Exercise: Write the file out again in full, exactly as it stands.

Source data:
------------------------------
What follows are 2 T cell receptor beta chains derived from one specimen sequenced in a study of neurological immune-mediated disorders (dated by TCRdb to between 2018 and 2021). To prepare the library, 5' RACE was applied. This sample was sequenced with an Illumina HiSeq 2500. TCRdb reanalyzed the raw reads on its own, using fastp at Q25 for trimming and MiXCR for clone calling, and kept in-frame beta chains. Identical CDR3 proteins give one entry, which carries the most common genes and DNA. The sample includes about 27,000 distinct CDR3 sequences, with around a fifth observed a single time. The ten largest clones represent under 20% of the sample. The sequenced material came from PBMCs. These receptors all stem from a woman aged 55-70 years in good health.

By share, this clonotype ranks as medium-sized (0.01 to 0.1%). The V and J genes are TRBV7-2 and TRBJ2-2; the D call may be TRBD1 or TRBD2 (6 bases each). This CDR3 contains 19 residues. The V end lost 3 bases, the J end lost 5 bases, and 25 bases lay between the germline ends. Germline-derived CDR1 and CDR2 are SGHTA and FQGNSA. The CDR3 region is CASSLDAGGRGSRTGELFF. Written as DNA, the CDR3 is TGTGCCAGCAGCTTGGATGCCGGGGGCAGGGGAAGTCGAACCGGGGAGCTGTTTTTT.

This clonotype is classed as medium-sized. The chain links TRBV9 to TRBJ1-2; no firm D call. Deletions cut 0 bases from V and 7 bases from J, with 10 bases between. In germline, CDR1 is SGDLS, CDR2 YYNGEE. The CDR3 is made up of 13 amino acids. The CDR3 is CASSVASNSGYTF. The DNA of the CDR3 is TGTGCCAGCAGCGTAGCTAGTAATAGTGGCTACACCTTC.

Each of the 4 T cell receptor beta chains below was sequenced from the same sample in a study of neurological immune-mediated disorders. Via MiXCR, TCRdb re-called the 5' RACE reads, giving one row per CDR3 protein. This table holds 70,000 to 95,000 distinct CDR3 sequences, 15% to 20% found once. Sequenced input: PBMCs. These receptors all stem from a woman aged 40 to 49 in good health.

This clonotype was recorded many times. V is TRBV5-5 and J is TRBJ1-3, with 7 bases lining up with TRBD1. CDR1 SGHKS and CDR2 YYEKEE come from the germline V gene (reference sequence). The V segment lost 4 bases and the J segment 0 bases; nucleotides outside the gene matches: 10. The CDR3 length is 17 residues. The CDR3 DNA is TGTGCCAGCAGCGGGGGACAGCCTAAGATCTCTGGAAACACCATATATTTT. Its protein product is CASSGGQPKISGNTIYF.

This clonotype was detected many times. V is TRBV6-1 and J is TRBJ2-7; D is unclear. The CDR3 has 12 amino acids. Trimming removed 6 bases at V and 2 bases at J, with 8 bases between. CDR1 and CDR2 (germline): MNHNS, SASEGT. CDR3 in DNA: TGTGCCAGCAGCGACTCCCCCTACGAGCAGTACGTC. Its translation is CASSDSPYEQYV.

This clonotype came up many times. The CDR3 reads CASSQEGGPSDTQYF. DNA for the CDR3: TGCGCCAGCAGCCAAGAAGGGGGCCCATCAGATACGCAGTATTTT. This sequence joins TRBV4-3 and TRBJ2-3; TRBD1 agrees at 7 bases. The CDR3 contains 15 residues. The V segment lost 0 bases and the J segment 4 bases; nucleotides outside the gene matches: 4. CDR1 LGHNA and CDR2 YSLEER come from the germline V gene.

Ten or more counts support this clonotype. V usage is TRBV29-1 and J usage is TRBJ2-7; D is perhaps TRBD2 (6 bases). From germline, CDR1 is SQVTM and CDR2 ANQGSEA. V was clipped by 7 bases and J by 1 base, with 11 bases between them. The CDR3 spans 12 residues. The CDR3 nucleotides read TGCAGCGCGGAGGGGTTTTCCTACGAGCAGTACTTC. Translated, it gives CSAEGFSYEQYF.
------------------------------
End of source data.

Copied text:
What follows are 2 T cell receptor beta chains derived from one specimen sequenced in a study of neurological immune-mediated disorders (dated by TCRdb to between 2018 and 2021). To prepare the library, 5' RACE was applied. This sample was sequenced with an Illumina HiSeq 2500. TCRdb reanalyzed the raw reads on its own, using fastp at Q25 for trimming and MiXCR for clone calling, and kept in-frame beta chains. Identical CDR3 proteins give one entry, which carries the most common genes and DNA. The sample includes about 27,000 distinct CDR3 sequences, with around a fifth observed a single time. The ten largest clones represent under 20% of the sample. The sequenced material came from PBMCs. These receptors all stem from a woman aged 55-70 years in good health.

By share, this clonotype ranks as medium-sized (0.01 to 0.1%). The V and J genes are TRBV7-2 and TRBJ2-2; the D call may be TRBD1 or TRBD2 (6 bases each). This CDR3 contains 19 residues. The V end lost 3 bases, the J end lost 5 bases, and 25 bases lay between the germline ends. Germline-derived CDR1 and CDR2 are SGHTA and FQGNSA. The CDR3 region is CASSLDAGGRGSRTGELFF. Written as DNA, the CDR3 is TGTGCCAGCAGCTTGGATGCCGGGGGCAGGGGAAGTCGAACCGGGGAGCTGTTTTTT.

This clonotype is classed as medium-sized. The chain links TRBV9 to TRBJ1-2; no firm D call. Deletions cut 0 bases from V and 7 bases from J, with 10 bases between. In germline, CDR1 is SGDLS, CDR2 YYNGEE. The CDR3 is made up of 13 amino acids. The CDR3 is CASSVASNSGYTF. The DNA of the CDR3 is TGTGCCAGCAGCGTAGCTAGTAATAGTGGCTACACCTTC.

Each of the 4 T cell receptor beta chains below was sequenced from the same sample in a study of neurological immune-mediated disorders. Via MiXCR, TCRdb re-called the 5' RACE reads, giving one row per CDR3 protein. This table holds 70,000 to 95,000 distinct CDR3 sequences, 15% to 20% found once. Sequenced input: PBMCs. These receptors all stem from a woman aged 40 to 49 in good health.

This clonotype was recorded many times. V is TRBV5-5 and J is TRBJ1-3, with 7 bases lining up with TRBD1. CDR1 SGHKS and CDR2 YYEKEE come from the germline V gene (reference sequence). The V segment lost 4 bases and the J segment 0 bases; nucleotides outside the gene matches: 10. The CDR3 length is 17 residues. The CDR3 DNA is TGTGCCAGCAGCGGGGGACAGCCTAAGATCTCTGGAAACACCATATATTTT. Its protein product is CASSGGQPKISGNTIYF.

This clonotype was detected many times. V is TRBV6-1 and J is TRBJ2-7; D is unclear. The CDR3 has 12 amino acids. Trimming removed 6 bases at V and 2 bases at J, with 8 bases between. CDR1 and CDR2 (germline): MNHNS, SASEGT. CDR3 in DNA: TGTGCCAGCAGCGACTCCCCCTACGAGCAGTACGTC. Its translation is CASSDSPYEQYV.

This clonotype came up many times. The CDR3 reads CASSQEGGPSDTQYF. DNA for the CDR3: TGCGCCAGCAGCCAAGAAGGGGGCCCATCAGATACGCAGTATTTT. This sequence joins TRBV4-3 and TRBJ2-3; TRBD1 agrees at 7 bases. The CDR3 contains 15 residues. The V segment lost 0 bases and the J segment 4 bases; nucleotides outside the gene matches: 4. CDR1 LGHNA and CDR2 YSLEER come from the germline V gene.

Ten or more counts support this clonotype. V usage is TRBV29-1 and J usage is TRBJ2-7; D is perhaps TRBD2 (6 bases). From germline, CDR1 is SQVTM and CDR2 ANQGSEA. V was clipped by 7 bases and J by 1 base, with 11 bases between them. The CDR3 spans 12 residues. The CDR3 nucleotides read TGCAGCGCGGAGGGGTTTTCCTACGAGCAGTACTTC. Translated, it gives CSAEGFSYEQYF.